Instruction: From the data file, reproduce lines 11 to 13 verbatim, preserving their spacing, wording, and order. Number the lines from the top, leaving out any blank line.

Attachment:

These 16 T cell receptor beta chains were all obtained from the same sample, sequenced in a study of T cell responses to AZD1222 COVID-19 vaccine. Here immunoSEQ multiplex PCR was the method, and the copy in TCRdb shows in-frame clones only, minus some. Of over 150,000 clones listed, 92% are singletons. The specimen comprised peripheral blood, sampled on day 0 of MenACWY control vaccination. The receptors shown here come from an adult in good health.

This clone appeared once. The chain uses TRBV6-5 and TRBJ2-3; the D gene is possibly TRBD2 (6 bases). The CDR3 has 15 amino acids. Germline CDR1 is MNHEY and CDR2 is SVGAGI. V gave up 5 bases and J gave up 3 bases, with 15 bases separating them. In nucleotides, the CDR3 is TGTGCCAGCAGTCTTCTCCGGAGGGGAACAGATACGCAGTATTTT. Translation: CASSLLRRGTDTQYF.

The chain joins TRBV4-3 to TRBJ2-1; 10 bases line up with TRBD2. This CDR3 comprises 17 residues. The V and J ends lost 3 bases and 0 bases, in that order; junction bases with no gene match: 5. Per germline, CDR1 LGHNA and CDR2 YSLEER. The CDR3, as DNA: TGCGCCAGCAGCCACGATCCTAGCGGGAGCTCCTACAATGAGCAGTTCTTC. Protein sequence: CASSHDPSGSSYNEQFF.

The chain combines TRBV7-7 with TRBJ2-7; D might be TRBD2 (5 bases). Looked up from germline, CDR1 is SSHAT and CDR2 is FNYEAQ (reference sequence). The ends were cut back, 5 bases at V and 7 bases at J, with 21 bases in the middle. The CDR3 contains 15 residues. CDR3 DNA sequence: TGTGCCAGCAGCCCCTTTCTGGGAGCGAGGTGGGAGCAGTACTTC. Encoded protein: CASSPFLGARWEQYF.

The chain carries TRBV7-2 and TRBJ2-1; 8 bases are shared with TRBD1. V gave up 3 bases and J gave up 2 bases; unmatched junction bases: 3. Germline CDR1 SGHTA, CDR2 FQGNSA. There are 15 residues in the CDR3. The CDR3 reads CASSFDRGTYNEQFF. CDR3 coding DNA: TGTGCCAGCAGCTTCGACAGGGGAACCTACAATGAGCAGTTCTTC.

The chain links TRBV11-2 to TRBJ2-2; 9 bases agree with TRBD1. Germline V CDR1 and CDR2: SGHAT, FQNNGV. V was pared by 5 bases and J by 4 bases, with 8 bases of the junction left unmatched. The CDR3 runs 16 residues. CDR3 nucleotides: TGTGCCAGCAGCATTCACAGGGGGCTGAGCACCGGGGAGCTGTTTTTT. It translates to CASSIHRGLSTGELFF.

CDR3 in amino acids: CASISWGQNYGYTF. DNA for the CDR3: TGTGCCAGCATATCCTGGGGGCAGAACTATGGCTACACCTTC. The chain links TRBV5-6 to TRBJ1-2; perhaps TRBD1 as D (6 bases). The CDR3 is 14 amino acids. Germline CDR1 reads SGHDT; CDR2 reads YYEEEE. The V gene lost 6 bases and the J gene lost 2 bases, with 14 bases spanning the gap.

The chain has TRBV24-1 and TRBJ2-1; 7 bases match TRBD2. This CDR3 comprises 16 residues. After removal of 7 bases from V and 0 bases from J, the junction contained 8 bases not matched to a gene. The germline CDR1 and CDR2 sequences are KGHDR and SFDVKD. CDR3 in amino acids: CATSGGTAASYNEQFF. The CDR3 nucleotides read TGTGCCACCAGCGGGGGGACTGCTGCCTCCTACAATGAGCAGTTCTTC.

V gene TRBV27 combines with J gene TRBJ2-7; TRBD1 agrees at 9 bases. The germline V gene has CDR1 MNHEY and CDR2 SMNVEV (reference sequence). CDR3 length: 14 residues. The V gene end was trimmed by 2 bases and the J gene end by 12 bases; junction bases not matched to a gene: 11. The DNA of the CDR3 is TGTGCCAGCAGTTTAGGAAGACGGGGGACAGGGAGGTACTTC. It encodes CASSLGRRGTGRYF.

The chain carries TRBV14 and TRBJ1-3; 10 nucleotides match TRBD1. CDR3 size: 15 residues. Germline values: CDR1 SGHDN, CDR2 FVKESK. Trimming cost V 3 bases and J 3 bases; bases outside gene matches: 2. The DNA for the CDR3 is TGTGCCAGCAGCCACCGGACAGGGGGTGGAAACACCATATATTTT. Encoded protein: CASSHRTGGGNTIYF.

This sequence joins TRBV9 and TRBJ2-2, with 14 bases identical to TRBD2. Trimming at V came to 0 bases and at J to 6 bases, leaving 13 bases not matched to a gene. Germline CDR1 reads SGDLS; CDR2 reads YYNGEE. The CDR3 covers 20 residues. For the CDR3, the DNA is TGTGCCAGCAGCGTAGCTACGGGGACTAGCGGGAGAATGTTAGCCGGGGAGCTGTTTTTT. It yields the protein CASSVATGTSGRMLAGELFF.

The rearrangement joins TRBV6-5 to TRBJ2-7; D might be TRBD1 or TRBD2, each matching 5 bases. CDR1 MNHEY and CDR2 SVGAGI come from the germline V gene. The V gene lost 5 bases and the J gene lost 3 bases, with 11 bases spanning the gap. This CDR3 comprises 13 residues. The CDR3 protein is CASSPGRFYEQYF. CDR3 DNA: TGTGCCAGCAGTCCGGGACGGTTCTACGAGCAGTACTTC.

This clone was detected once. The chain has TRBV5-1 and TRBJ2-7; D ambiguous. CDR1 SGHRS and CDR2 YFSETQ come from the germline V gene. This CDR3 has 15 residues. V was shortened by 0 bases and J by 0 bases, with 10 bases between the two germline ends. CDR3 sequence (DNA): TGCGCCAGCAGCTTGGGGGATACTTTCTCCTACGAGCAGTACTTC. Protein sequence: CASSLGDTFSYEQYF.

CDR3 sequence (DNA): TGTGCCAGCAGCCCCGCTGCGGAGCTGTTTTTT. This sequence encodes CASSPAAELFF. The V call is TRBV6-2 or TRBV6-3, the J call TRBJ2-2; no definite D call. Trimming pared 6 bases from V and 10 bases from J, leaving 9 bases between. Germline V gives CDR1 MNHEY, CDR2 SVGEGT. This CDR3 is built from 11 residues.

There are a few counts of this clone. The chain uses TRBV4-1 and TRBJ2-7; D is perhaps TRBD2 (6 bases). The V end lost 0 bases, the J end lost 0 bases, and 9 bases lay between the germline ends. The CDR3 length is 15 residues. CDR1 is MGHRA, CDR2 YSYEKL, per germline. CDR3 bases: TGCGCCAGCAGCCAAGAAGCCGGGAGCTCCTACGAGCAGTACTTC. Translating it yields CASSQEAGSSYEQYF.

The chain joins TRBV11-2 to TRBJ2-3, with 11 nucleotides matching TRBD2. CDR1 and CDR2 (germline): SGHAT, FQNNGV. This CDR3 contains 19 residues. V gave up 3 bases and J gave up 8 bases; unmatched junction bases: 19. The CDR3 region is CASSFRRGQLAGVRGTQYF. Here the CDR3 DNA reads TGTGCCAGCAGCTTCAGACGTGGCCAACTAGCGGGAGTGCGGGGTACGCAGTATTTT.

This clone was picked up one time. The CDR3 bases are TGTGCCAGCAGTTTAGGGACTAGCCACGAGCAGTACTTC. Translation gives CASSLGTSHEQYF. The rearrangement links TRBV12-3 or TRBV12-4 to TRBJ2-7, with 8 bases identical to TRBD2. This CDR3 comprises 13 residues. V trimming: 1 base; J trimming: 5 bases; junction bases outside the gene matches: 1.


This sequence joins TRBV9 and TRBJ2-2, with 14 bases identical to TRBD2. Trimming at V came to 0 bases and at J to 6 bases, leaving 13 bases not matched to a gene. Germline CDR1 reads SGDLS; CDR2 reads YYNGEE. The CDR3 covers 20 residues. For the CDR3, the DNA is TGTGCCAGCAGCGTAGCTACGGGGACTAGCGGGAGAATGTTAGCCGGGGAGCTGTTTTTT. It yields the protein CASSVATGTSGRMLAGELFF.

The rearrangement joins TRBV6-5 to TRBJ2-7; D might be TRBD1 or TRBD2, each matching 5 bases. CDR1 MNHEY and CDR2 SVGAGI come from the germline V gene. The V gene lost 5 bases and the J gene lost 3 bases, with 11 bases spanning the gap. This CDR3 comprises 13 residues. The CDR3 protein is CASSPGRFYEQYF. CDR3 DNA: TGTGCCAGCAGTCCGGGACGGTTCTACGAGCAGTACTTC.

This clone was detected once. The chain has TRBV5-1 and TRBJ2-7; D ambiguous. CDR1 SGHRS and CDR2 YFSETQ come from the germline V gene. This CDR3 has 15 residues. V was shortened by 0 bases and J by 0 bases, with 10 bases between the two germline ends. CDR3 sequence (DNA): TGCGCCAGCAGCTTGGGGGATACTTTCTCCTACGAGCAGTACTTC. Protein sequence: CASSLGDTFSYEQYF.